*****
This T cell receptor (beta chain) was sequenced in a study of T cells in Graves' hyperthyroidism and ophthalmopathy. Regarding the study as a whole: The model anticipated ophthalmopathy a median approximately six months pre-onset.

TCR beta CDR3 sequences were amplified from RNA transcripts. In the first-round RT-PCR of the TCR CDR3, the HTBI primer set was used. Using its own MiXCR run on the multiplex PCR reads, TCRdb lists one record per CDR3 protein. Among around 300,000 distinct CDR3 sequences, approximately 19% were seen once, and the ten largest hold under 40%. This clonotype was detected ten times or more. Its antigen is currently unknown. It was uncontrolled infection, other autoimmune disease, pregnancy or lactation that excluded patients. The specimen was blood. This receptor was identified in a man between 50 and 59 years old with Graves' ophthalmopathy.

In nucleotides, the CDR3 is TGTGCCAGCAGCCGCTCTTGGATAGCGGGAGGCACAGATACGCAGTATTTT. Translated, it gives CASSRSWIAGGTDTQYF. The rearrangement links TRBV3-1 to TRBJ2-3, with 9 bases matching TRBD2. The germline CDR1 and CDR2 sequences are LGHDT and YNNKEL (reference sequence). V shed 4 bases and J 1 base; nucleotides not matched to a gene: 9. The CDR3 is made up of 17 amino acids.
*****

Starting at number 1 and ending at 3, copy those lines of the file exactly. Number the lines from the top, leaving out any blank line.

This T cell receptor (beta chain) was sequenced in a study of T cells in Graves' hyperthyroidism and ophthalmopathy. Regarding the study as a whole: The model anticipated ophthalmopathy a median approximately six months pre-onset.

TCR beta CDR3 sequences were amplified from RNA transcripts. In the first-round RT-PCR of the TCR CDR3, the HTBI primer set was used. Using its own MiXCR run on the multiplex PCR reads, TCRdb lists one record per CDR3 protein. Among around 300,000 distinct CDR3 sequences, approximately 19% were seen once, and the ten largest hold under 40%. This clonotype was detected ten times or more. Its antigen is currently unknown. It was uncontrolled infection, other autoimmune disease, pregnancy or lactation that excluded patients. The specimen was blood. This receptor was identified in a man between 50 and 59 years old with Graves' ophthalmopathy.

In nucleotides, the CDR3 is TGTGCCAGCAGCCGCTCTTGGATAGCGGGAGGCACAGATACGCAGTATTTT. Translated, it gives CASSRSWIAGGTDTQYF. The rearrangement links TRBV3-1 to TRBJ2-3, with 9 bases matching TRBD2. The germline CDR1 and CDR2 sequences are LGHDT and YNNKEL (reference sequence). V shed 4 bases and J 1 base; nucleotides not matched to a gene: 9. The CDR3 is made up of 17 amino acids.